Class Notes (1,100,000)
CA (630,000)
UTSC (30,000)
BIOA01H3 (800)
mixed. (4)
Lecture 2

Lecture 2.doc


Department
Biological Sciences
Course Code
BIOA01H3
Professor
mixed.
Lecture
2

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Lecture 2 + 4 + 6 (Chapter 2)
ORIGINS OF LIFE
- There are 7 characteristics that all forms of life share:
1) DISPLAY ORDER, all forms of life consists of organized cells.
2) HARNESS AND UTILIZE ENERGY, all forms of life acquires
energy from the environment and uses it to maintain their
biological function.
3) REPRODUCE, all organisms have the ability to make more of
their won kind.
4) RESPOND TO STIMULI, organisms can make adjustment to
their structures, function, and behaviour in response to changes
to the external environment.
5) MAINTAIN HOMEOSTASIS, organisms are able to regulate
their internal environment such that conditions remain relatively
constant.
6) SHOW GROWTH and DEVELOPMENT, all organisms increase
their size by increasing the size and/or number of cells.
7) EVOLVE, populations of living organisms change over the
course of generations to become better adapted to their
environment.
- Viruses are not considered a form of life because they lack the
cellular machinery to synthesize their own proteins. They have to
highjack the machinery and metabolism of a living cell in order to
reproduce.
-CELL THEORY:
1) All organisms are composed of one or more cell.
2) The cell is the smallest unit that has the properties of life.
3) Cells arise only from the growth and division of pre-existing
cells.
CONDITIONS ON PRIMORDIAL EARTH
- Bombardment of rock from still forming solar system and
extensive volcanic and seismic activity.
- Earth radiated some of its heat and surface layers cooled and
solidified into the rocks of the crust.
- Because of its size, Earth’s gravitational pull was strong enough to
hold an atmosphere around the planet.
- Primordial atmosphere contained an abundance of water vapour
from the evaporation of water at the surface, and large amount of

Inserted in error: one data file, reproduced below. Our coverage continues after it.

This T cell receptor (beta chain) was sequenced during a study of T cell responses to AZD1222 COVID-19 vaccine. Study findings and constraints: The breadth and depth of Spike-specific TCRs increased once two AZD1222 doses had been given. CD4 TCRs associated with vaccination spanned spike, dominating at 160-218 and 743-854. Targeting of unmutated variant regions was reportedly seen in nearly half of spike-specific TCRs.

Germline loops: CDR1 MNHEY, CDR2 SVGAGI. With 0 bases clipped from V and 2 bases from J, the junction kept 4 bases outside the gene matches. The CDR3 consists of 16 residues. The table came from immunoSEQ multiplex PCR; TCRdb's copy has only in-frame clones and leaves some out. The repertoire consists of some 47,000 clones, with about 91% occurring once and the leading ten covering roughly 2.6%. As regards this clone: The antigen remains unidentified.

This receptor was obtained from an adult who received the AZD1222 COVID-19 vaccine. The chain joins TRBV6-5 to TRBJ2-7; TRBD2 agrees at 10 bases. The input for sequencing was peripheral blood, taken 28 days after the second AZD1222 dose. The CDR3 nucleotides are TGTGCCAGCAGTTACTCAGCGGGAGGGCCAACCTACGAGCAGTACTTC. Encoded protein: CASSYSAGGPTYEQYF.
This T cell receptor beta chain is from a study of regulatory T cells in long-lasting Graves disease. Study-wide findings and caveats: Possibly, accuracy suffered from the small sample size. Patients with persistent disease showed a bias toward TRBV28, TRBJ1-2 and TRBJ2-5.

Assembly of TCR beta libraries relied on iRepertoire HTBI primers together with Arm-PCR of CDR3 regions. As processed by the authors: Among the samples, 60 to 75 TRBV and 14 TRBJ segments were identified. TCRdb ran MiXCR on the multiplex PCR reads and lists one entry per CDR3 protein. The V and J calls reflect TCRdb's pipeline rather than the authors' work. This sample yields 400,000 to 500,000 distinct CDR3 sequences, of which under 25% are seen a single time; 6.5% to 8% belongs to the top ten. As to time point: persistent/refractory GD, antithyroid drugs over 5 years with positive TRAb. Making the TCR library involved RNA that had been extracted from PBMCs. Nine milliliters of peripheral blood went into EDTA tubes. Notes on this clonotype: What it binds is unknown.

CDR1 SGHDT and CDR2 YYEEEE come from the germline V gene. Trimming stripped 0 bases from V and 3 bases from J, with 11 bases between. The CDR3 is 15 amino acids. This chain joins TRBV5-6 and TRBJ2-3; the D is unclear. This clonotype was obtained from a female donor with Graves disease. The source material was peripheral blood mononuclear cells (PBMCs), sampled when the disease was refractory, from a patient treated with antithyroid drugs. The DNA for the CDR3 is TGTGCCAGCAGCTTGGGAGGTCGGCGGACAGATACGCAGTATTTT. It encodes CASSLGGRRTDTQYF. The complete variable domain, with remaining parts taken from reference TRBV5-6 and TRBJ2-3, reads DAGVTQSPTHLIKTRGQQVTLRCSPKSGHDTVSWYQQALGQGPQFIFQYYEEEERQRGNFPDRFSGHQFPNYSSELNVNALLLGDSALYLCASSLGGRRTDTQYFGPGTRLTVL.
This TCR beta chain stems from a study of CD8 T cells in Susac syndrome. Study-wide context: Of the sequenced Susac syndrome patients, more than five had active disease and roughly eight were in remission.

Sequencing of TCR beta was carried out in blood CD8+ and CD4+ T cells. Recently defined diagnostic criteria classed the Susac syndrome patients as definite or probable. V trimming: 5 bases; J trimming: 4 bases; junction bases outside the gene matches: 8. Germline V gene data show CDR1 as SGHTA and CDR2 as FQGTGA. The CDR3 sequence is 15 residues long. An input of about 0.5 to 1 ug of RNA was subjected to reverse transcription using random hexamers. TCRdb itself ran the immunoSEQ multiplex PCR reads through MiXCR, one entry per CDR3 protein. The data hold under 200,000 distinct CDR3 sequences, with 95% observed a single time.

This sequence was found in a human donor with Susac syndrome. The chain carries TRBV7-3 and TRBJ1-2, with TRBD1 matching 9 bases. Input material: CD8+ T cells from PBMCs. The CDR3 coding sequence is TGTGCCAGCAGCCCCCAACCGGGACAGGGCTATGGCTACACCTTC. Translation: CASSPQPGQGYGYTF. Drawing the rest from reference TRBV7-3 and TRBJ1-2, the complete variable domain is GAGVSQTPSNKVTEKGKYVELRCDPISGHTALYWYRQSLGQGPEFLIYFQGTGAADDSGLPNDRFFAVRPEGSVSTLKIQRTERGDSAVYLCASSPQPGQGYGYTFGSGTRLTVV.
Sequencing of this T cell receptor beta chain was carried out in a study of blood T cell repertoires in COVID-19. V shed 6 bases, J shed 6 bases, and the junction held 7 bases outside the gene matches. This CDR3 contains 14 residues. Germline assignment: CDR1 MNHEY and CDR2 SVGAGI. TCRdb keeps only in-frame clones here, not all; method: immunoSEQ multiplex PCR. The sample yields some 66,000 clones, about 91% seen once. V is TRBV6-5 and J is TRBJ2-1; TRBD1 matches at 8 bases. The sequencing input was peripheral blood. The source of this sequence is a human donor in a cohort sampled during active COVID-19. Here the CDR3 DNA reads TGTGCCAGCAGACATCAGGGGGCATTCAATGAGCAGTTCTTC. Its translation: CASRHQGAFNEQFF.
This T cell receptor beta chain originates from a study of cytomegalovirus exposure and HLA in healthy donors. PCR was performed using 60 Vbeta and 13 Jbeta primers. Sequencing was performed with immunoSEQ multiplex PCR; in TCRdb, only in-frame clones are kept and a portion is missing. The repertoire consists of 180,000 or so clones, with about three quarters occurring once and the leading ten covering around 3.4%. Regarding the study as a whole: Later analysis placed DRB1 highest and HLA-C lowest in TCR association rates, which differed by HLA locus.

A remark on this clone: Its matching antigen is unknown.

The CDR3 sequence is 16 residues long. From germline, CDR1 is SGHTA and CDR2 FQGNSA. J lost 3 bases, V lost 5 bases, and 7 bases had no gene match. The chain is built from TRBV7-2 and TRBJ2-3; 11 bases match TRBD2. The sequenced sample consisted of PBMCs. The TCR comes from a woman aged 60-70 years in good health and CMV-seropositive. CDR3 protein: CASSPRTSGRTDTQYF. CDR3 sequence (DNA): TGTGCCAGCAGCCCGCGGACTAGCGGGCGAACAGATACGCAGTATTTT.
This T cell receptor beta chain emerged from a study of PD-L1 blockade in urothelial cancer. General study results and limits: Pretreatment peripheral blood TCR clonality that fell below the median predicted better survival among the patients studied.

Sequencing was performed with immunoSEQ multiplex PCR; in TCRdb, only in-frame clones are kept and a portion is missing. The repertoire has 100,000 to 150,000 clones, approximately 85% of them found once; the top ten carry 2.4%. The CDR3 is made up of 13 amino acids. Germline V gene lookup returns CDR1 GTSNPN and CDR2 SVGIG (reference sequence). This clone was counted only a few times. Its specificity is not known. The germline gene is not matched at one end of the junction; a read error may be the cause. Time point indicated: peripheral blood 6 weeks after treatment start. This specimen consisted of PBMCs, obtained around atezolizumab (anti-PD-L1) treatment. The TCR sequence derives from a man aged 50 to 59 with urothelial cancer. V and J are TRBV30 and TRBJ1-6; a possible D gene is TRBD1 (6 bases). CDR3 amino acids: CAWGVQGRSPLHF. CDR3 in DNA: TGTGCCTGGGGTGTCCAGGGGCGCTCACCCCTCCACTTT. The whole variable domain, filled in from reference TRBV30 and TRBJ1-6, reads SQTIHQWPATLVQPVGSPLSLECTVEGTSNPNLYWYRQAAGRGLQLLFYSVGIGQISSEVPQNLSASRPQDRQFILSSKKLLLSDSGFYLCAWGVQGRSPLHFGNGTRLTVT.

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hydrogen sulphide (H2S), carbon dioxide (CO2), ammonia (NH3),
and methane (CH4), which are basic building blocks for formation
of life.
- Compounds were formed by reactions in the atmosphere and
volcanic eruptions.
- Organic molecules such as amino acids, sugar, and the nucleotide
bases that form DNA and RNA are essential to the formation of life
and could have been made in the absence of life (abiotic
synthesis)
- Early atmosphere was a reducing atmosphere because of the high
concentration of molecules such as hydrogen (H2), methane and
ammonia.
- Today’s atmosphere is an oxidizing atmosphere because of the
presence of O2 (strong oxidizing molecule).
THE MILLER-UREY EXPRIMENT
- Primordial atmosphere = lack of oxygen = no ozone (O3) layer to
block sun’s ultraviolet light.
- Ultraviolet light + lighting provided the energy that combined with
the reducing conditions present in the atmosphere
accumulation of the simple “building blocks” required for life.
- STANLEY MILLER, created a simulation of the reducing atmosphere.
Miller placed components of a reducing atmosphere (hydrogen,
methane, ammonia, and water vapour) in a closed apparatus and
exposed the gases to an energy source in the form of continuous
sparking electrodes. Water vapour was added at one part and
condensed back into water by cooling another part.
- MILLER found all sorts of organic compounds in the water,
including urea, amino acids and lactic, formic, and acetic acid.
15% of carbon in methane was converted to organic compound.
- When HCN and CH2O molecules were added to the simulated
atmosphere in Miller’s apparatus, all building blocks of complex
molecules were produced (amino acids, fatty acids, and the purine
and pyrimidine building blocks of nucleic acids, sugar such as
glyceraldehydes, ribose, glucose, and fructose, and phospholipids,
which forms the lipid bilayers of biological membrane.)
THE SYNTHESIS OF POLYMERS FROM MONOMERS
- Nucleic acids and proteins are not individually synthesized
molecules, called monomers. They are macromolecules, built up
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